J: With these students who may not be able to understand all the language, I am teaching them how to not just do the “eeny, meeny miney, moe” technique! I’m showing them how to do that extra step and think it through. So if you don’t know a word, look it up in the Vocabulary.com dictionary, or first try to understand what it is in Spanish, and then begin to relate things within our textbook using the pictures, the keywords, to make those connections. And that way it’s not about guessing. It’s about trying to teach them to utilize all the resources to figure it out. It may take a little longer, but I’m trying to show them how to learn — how to search and find out so that they can be correct. Vocabulary.com really helps with that.
  • V: In addition to the many language resources you provide, and you’ve also integrated instructional technology for them to use. What an important skill for any student — learning how to use those tools, how to find out what you don’t know.
    J: This is something I’ve just started really using this year. I also use Google classroom and Smart Notebook, so then I actually record my lessons and they can go back and access the video and hear my voice again if they need to. They’re able to hear me repeating the word and the lesson, and then they are working through the definition in English and Spanish. And with this I’ve released a lot of responsibility to them. And now they’re using their Vocabulary.com list, their interactive notebook, my video, the textbook.
  • V: You’re really asking them to do a lot, to dig deep and be very active in their own learning.
    J: Yes, and that’s a big part of it. Because a lot of these kids, they’re coming from an environment where everything pretty much was always done for them. So now I’m releasing that responsibility, so they can retain the information that they’re learning and what they’re doing.
  • V: All these steps in the process, which are so intentional in terms of getting them to really do the hard work of learning a new language — It’s really extraordinary when you think about how much hard work they’re putting into this to learn English.
    J: Exactly. You see them growing. My prime time class, they’re 8th graders. And you know you start to get a little emotional because you know they’re leaving. And you may see them again, they may come back and visit, they may not. But just the impact that you’ve had on them, seeing where they came from and taking the next step.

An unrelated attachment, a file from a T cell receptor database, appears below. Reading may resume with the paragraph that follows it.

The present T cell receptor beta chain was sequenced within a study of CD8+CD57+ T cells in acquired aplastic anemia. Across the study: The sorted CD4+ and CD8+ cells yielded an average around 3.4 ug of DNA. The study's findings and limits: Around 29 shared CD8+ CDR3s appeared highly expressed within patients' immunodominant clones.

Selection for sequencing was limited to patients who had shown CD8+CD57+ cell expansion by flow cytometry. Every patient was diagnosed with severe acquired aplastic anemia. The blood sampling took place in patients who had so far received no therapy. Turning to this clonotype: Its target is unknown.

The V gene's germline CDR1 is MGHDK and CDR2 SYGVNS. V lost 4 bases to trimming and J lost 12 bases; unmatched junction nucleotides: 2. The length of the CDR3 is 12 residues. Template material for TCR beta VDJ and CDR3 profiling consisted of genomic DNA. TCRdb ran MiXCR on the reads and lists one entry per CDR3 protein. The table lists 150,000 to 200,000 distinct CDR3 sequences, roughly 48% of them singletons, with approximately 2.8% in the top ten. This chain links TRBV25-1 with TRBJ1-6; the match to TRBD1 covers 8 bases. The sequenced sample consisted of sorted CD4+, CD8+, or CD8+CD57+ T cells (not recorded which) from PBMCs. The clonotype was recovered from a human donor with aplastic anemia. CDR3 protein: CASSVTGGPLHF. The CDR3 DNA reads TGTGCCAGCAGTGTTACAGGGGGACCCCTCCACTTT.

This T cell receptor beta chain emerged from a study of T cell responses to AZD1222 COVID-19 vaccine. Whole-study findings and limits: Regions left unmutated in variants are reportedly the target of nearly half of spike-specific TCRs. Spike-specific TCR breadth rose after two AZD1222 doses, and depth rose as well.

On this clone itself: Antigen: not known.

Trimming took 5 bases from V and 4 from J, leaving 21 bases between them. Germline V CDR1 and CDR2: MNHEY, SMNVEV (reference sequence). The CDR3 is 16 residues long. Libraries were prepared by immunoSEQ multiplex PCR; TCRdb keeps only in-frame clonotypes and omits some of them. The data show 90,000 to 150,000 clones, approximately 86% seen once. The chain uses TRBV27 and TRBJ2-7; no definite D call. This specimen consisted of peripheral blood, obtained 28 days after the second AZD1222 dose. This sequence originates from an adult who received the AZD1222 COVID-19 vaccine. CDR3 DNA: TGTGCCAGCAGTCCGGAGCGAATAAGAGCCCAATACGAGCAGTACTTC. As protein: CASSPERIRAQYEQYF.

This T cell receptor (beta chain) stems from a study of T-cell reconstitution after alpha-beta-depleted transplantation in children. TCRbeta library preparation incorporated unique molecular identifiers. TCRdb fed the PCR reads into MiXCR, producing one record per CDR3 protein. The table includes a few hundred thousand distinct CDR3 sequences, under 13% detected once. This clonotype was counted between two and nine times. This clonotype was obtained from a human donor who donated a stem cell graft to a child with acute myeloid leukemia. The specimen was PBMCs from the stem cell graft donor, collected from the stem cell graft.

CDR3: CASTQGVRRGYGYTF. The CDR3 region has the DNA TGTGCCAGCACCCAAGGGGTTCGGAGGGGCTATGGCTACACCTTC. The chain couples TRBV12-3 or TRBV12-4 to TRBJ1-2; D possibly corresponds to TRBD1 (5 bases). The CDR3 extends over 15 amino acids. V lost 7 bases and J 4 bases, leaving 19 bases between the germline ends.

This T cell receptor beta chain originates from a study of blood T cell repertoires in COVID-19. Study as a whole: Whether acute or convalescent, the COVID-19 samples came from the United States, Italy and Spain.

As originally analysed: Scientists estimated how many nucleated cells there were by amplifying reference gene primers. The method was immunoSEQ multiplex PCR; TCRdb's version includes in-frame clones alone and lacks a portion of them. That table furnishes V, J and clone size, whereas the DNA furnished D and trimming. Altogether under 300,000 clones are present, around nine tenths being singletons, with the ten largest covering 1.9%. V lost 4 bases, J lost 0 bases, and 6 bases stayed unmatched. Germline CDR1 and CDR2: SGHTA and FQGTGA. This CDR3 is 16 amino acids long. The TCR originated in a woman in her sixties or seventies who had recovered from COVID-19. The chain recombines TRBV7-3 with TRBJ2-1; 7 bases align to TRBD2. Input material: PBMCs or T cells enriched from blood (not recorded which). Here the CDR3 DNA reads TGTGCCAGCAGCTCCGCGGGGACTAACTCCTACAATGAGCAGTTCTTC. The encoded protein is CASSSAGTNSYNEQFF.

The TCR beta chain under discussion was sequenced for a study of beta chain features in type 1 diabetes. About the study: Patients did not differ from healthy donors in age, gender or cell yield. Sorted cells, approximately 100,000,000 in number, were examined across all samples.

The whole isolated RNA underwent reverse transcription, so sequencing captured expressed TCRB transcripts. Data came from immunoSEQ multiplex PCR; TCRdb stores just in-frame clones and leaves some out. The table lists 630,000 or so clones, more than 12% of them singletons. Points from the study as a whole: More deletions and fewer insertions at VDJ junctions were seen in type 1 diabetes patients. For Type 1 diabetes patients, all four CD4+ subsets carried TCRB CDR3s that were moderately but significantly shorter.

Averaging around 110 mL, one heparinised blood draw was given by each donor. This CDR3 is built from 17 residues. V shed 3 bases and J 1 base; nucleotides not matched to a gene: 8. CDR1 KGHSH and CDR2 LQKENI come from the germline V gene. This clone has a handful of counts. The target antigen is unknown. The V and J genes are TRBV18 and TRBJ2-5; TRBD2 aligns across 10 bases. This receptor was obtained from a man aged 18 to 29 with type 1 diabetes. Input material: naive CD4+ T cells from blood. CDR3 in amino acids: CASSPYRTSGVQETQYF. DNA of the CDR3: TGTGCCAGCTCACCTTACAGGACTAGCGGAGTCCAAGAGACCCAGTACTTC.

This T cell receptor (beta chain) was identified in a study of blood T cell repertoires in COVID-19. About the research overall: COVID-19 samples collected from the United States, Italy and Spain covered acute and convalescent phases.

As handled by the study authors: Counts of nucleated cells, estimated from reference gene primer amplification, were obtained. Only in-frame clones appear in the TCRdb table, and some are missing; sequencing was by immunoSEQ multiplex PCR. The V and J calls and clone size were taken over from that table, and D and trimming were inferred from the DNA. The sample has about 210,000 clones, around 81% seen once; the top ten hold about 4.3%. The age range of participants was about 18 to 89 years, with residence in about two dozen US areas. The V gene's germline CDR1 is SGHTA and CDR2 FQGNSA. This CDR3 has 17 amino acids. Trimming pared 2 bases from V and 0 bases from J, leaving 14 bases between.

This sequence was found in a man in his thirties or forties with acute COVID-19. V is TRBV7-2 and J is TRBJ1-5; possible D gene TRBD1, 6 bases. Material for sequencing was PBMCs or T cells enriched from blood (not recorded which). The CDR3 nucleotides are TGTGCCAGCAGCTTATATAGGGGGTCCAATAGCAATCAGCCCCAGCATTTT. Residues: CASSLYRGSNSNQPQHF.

• You see the growth that happens over time compared to where they were at the beginning of the year.
    V: Speaking of progress, It’s getting toward the end of the year. Where are your Newcomers now?
    J: It’s going really well. The biggest challenge that we always have is the influx of new students. Right up until the end of the year, we have students arriving and entering the program. I think January was our biggest month when we received twenty new students. In January after the holiday break we did Access testing, and we moved close to thirty students from Newcomers to Bridge. And then there will be another group moving up to Bridge in the fall.

    You see the growth that happens over time compared to where they were at the beginning of the year, but then I also think about myself as a teacher. Where I was last year and this year. I actually was selected as a Fulbright Fellow. Ever since I decided to become a teacher, I’ve tried to really think about what impact I can have. So I’ll be going to Peru for six weeks this summer and I’ll will be writing a bi-lingual curriculum that we’re going to use.
  • V: Congratulations! Tell us more!
    J: I’m writing a curriculum on Machu Picchu and the Inca civilization. So we’re going to create a thematic unit between the four of us and that should be very exciting for next year. Unfortunately even though a lot of them are from Central and South America, they don’t really understand or know the history of the region. So I’ll be recording the trip, and of course working on all the vocabulary lists!
  • We’re really utilizing Vocabulary.com. I absolutely love it.
    V: How great! We’re glad it’ll be part of what you’re creating for next year:
    J: We’re really utilizing Vocabulary.com. I absolutely love it. I see some of my students, and they’ll write the words over and over again. I’m seeing the growth beyond just, “I’m doing what Mr. Jimenez said I have to do.” Now I see more of, “ I’m doing a little extra so that I can get the words.” I’m seeing these kids go the extra mile. If they finish another assignment, they go to it automatically, they learn, they listen. They’re utilizing Vocabulary.com to help them with their writing, their listening skills, the pronunciation. They are really doing well with it.